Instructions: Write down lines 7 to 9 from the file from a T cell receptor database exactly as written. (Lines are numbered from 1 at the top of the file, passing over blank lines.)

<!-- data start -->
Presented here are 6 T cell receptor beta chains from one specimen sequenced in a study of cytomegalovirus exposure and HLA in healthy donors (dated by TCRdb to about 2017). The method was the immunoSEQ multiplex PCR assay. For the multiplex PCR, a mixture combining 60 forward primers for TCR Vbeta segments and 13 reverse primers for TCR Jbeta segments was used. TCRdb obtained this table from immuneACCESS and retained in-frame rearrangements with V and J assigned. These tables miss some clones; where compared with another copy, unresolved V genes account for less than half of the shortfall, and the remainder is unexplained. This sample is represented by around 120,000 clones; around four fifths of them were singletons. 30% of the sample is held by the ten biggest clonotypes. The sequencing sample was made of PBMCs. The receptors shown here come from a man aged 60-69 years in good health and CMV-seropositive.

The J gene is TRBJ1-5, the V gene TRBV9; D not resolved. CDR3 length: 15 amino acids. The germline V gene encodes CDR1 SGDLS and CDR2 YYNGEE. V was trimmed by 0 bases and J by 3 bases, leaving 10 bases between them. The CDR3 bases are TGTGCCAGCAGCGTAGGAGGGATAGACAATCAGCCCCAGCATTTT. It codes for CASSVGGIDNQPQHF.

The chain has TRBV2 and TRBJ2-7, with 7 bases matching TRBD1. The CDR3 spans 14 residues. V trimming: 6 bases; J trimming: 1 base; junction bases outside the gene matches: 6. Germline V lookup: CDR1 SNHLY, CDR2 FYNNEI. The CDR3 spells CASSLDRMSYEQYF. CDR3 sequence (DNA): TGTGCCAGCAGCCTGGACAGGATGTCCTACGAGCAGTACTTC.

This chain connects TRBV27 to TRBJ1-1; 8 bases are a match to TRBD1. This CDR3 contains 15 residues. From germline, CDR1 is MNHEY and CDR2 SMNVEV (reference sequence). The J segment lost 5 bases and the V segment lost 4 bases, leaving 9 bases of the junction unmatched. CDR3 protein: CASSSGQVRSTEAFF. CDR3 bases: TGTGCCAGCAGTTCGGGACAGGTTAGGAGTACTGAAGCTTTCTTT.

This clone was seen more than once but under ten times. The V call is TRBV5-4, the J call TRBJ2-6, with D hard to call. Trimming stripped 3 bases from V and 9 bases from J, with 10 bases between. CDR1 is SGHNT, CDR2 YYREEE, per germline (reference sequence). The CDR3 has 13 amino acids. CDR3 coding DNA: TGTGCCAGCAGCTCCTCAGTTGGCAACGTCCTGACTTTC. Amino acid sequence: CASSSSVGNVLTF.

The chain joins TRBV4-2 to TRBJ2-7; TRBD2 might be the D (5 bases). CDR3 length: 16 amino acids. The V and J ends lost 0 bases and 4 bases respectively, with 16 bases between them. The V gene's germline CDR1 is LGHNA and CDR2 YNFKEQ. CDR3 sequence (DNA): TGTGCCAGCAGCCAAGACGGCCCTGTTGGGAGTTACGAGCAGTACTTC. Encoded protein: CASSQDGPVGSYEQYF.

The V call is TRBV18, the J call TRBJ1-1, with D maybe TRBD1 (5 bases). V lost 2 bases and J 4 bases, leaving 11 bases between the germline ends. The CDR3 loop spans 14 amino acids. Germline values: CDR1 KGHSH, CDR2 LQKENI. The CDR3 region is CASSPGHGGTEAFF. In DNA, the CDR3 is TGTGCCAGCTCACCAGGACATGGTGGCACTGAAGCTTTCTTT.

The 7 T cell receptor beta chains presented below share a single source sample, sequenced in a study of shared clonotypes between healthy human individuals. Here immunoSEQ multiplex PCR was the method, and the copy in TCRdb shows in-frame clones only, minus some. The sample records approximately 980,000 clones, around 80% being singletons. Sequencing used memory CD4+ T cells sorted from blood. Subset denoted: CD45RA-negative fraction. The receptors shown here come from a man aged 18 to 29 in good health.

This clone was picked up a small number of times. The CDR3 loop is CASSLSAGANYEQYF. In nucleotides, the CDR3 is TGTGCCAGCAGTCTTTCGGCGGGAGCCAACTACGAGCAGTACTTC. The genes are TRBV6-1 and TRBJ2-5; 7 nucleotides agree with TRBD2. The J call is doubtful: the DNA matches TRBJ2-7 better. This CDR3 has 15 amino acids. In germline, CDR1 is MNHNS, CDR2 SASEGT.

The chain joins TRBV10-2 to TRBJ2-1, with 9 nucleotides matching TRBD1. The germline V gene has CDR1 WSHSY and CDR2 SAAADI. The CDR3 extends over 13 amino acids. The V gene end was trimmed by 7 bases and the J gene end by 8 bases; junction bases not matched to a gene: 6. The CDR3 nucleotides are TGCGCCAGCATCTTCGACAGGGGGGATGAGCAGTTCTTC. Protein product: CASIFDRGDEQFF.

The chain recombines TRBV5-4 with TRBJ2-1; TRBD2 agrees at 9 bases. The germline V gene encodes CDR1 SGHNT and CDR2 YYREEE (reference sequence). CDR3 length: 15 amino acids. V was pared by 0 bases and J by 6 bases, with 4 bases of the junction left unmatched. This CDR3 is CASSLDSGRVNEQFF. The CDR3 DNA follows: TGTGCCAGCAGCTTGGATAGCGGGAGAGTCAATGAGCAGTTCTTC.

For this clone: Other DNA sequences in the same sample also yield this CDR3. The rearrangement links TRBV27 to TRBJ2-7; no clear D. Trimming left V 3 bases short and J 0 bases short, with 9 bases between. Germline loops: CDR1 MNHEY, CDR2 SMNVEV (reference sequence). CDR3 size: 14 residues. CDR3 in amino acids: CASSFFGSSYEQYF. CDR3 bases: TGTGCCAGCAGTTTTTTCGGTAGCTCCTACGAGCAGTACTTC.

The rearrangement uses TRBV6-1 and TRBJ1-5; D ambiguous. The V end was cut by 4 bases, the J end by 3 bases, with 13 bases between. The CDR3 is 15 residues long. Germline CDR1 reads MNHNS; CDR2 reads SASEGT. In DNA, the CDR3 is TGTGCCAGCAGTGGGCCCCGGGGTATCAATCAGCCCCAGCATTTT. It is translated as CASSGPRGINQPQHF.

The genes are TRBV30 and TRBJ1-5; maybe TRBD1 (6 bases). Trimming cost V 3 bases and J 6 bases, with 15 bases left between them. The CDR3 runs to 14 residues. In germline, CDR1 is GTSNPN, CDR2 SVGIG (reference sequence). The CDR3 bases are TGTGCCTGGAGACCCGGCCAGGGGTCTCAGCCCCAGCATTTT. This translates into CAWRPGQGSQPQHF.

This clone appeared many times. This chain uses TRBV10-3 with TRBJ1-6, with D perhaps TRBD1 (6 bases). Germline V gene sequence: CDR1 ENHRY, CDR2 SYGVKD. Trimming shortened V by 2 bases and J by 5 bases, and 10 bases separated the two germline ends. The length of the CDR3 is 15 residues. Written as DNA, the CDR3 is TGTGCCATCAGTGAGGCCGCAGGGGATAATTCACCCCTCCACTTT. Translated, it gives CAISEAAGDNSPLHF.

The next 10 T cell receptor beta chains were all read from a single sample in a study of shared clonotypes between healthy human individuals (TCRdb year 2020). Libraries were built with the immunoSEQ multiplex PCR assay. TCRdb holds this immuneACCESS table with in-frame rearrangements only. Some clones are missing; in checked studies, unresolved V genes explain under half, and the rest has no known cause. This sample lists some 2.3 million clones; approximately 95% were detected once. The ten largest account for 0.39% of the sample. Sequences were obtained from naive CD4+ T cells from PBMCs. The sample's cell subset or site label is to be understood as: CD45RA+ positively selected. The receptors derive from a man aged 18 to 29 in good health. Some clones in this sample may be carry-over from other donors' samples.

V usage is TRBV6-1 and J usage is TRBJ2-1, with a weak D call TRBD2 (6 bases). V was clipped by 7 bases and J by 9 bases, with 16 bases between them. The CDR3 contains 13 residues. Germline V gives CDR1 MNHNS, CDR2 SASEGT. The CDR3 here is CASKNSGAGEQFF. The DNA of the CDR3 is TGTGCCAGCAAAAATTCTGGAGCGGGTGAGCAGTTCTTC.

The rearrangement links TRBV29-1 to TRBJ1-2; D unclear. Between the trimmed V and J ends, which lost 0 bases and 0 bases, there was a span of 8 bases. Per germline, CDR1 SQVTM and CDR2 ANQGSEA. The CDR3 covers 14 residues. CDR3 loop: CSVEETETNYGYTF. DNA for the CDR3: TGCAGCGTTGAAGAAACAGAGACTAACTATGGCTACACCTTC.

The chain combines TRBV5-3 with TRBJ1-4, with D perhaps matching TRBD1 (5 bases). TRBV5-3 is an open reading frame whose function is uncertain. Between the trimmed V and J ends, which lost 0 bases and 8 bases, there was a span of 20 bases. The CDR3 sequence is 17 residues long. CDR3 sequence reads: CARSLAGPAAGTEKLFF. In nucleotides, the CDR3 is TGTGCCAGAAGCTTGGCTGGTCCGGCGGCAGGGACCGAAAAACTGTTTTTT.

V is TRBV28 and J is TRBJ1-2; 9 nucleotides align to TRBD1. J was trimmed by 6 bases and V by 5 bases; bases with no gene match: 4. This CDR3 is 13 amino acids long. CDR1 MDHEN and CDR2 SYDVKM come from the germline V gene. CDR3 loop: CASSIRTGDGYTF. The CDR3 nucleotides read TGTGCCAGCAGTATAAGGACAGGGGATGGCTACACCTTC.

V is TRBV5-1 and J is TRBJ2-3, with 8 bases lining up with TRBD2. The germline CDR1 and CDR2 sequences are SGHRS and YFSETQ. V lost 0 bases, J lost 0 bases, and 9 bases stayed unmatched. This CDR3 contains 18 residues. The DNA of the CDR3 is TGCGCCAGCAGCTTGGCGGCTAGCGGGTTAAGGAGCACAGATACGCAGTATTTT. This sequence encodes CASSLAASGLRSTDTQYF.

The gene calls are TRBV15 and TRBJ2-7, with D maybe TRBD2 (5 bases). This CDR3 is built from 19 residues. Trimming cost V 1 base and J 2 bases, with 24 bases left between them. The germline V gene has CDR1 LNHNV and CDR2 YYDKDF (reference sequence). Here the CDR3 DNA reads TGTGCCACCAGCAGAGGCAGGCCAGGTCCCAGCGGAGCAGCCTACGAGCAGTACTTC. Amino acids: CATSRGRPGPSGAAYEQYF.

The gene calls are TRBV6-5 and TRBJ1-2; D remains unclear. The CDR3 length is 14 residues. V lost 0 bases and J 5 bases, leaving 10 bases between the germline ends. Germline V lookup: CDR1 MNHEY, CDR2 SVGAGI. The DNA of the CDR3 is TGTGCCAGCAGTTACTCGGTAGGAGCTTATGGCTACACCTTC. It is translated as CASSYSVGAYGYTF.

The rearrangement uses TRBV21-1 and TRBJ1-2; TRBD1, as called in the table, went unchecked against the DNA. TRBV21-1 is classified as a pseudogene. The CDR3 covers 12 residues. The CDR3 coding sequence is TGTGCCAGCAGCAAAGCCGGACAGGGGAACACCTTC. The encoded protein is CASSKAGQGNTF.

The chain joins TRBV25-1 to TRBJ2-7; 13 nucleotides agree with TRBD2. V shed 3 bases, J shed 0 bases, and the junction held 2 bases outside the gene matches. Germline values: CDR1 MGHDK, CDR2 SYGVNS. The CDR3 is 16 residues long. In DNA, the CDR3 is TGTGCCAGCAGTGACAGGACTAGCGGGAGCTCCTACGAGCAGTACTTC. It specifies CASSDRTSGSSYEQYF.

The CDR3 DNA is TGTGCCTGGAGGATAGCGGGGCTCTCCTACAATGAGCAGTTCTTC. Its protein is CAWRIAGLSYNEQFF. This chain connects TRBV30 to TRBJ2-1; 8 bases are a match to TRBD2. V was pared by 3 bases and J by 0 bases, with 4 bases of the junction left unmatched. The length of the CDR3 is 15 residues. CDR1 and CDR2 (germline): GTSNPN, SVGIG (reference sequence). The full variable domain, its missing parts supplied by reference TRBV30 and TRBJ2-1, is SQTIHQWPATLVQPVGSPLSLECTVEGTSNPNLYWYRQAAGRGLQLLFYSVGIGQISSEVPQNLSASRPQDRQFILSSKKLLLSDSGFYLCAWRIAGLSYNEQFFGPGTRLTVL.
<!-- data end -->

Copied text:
The V call is TRBV18, the J call TRBJ1-1, with D maybe TRBD1 (5 bases). V lost 2 bases and J 4 bases, leaving 11 bases between the germline ends. The CDR3 loop spans 14 amino acids. Germline values: CDR1 KGHSH, CDR2 LQKENI. The CDR3 region is CASSPGHGGTEAFF. In DNA, the CDR3 is TGTGCCAGCTCACCAGGACATGGTGGCACTGAAGCTTTCTTT.

The 7 T cell receptor beta chains presented below share a single source sample, sequenced in a study of shared clonotypes between healthy human individuals. Here immunoSEQ multiplex PCR was the method, and the copy in TCRdb shows in-frame clones only, minus some. The sample records approximately 980,000 clones, around 80% being singletons. Sequencing used memory CD4+ T cells sorted from blood. Subset denoted: CD45RA-negative fraction. The receptors shown here come from a man aged 18 to 29 in good health.

This clone was picked up a small number of times. The CDR3 loop is CASSLSAGANYEQYF. In nucleotides, the CDR3 is TGTGCCAGCAGTCTTTCGGCGGGAGCCAACTACGAGCAGTACTTC. The genes are TRBV6-1 and TRBJ2-5; 7 nucleotides agree with TRBD2. The J call is doubtful: the DNA matches TRBJ2-7 better. This CDR3 has 15 amino acids. In germline, CDR1 is MNHNS, CDR2 SASEGT.